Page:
Please, Read Our Nephew’s Scholarly Paper!

Our nephew, Andrew, is attending divinity school, and he’s apparently reached a kind of crisis point.

He’s busy writing papers for his classes, and he’s wondering whether anyone will ever read them — or for that matter will ever care about what he thinks.

So, on his Facebook page, Andrew has posted one of his scholarly papers and invited comment.  The paper is available to all here.  It’s called The Primal Force of New Testament Composition:  Existential Dread.  It’s about the New Testament, the historical Jesus, existential dread, igneous and sedimentary rock, and other scholarly concepts that fit pretty well in  the context of this holiday season.

I don’t want this budding religious scholar and social activist to feel like his hard work is for naught.  So what do you say, Webner House readers?  Is anyone out there willing to tackle this scholarly paper and let our nephew know that his work actually has been read by living, breathing humans?

4 thoughts on “Please, Read Our Nephew’s Scholarly Paper!

  1. First, Andrew’s paper is absolutely magnetic! I am a few pages into it and I will continue to read as time permits. This time of year is my most demanding so, as is so sadly, often the case, work first.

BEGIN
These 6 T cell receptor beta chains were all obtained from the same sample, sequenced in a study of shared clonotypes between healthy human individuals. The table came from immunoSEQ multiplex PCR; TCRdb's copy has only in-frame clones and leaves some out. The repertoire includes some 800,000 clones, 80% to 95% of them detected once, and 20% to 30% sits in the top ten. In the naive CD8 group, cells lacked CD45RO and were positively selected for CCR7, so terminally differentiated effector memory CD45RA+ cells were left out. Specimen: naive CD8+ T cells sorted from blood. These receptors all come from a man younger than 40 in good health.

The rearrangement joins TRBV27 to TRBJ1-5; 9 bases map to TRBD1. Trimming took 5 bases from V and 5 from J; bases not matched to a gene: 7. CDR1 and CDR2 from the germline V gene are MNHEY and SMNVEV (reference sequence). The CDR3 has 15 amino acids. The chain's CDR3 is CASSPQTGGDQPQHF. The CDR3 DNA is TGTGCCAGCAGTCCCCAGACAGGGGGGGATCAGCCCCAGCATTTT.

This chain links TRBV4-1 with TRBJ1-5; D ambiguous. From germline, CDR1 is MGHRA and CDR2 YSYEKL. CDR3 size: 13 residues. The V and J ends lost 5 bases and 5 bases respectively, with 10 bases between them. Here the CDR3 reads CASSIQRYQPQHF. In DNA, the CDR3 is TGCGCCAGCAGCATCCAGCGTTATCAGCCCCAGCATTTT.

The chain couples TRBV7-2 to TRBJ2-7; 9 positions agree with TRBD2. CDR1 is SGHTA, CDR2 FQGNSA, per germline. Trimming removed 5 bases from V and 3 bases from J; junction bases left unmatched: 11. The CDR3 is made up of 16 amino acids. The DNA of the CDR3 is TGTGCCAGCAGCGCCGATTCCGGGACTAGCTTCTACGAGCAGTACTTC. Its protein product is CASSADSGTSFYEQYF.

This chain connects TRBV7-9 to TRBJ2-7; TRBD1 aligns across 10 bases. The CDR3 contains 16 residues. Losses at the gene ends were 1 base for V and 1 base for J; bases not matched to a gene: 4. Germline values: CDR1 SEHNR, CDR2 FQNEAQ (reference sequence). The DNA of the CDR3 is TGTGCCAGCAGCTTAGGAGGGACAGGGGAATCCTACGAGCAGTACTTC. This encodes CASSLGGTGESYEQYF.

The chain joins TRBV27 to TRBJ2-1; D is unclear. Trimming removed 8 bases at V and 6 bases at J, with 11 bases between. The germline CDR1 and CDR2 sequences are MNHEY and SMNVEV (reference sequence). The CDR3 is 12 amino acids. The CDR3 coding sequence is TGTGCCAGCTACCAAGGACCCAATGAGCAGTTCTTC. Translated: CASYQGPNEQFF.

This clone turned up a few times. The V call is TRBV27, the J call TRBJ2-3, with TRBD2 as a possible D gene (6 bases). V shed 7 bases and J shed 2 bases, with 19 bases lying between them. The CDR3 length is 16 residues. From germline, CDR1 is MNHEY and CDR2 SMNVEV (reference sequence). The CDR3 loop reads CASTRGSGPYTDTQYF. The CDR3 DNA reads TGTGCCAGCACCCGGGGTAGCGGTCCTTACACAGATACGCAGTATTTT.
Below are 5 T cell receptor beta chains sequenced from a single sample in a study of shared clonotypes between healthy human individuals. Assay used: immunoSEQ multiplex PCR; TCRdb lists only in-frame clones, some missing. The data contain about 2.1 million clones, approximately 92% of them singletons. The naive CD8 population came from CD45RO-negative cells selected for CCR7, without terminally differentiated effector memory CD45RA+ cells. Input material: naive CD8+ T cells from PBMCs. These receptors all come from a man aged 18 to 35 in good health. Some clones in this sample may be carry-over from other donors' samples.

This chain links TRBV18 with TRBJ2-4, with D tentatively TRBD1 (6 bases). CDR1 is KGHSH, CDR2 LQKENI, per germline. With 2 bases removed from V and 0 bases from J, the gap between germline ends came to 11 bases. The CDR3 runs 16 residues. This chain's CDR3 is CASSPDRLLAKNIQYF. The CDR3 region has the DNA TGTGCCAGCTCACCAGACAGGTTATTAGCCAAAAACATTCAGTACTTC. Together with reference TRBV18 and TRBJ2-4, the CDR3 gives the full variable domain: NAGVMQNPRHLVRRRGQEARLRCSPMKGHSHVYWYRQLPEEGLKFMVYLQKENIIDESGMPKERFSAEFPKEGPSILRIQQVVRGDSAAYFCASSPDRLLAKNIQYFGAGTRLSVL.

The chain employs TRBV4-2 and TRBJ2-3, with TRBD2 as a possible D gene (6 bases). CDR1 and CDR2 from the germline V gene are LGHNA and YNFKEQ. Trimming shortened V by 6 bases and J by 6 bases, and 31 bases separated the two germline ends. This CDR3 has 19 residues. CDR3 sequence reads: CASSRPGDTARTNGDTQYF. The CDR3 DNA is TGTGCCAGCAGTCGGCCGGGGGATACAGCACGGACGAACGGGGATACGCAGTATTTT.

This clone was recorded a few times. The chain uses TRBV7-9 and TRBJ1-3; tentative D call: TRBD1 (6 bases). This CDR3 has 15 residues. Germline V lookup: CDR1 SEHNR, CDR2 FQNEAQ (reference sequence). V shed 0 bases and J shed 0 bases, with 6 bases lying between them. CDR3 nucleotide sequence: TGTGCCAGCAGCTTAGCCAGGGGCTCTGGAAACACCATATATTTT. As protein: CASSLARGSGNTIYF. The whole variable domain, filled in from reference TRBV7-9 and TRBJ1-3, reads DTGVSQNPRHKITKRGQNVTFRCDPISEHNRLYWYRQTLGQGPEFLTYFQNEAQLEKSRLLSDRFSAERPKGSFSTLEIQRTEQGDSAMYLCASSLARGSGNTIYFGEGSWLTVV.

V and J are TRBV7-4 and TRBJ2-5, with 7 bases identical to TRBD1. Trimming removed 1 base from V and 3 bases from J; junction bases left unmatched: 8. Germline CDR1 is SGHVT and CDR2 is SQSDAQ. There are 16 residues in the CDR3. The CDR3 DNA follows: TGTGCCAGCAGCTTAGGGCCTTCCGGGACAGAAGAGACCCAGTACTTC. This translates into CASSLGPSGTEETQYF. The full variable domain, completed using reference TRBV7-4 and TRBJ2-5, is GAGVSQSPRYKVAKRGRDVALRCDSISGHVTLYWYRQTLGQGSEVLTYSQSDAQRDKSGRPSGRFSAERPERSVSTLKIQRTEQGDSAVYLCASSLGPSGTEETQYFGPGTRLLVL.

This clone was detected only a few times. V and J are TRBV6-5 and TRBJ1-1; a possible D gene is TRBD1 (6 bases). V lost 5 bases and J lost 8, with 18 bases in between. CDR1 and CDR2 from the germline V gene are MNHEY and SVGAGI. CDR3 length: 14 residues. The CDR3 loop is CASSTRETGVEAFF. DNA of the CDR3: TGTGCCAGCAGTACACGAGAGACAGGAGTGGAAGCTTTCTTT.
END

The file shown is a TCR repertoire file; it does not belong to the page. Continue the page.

WB, please tell Andrew not to be discouraged. I am enjoying his paper and only wish I had more time available to read it all at one sitting. How lucky you are to have a family full of interesting young people.

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      • I took a union break and finished Andrew’s paper this morning. I enjoyed thinking and exclaimed aloud, “Yes! I am a Markan control freak! Yes! We are living contradictions, in the belief and hope for the non-linear and possibility of an afterlife, confined to finite bodies.” If there is a mouse in the office, she surely must think I am losing my mind, talking to a computer screen.
        Speaking as an atheist, believing that it is possible that the energy encompassed in the body through life, perhaps, becomes part of universal energy in general, but not consciously so, after death, I was fascinated by Andrew’s paper. Please pass my remarks along to him as well as my most enthusiastic encouragement.

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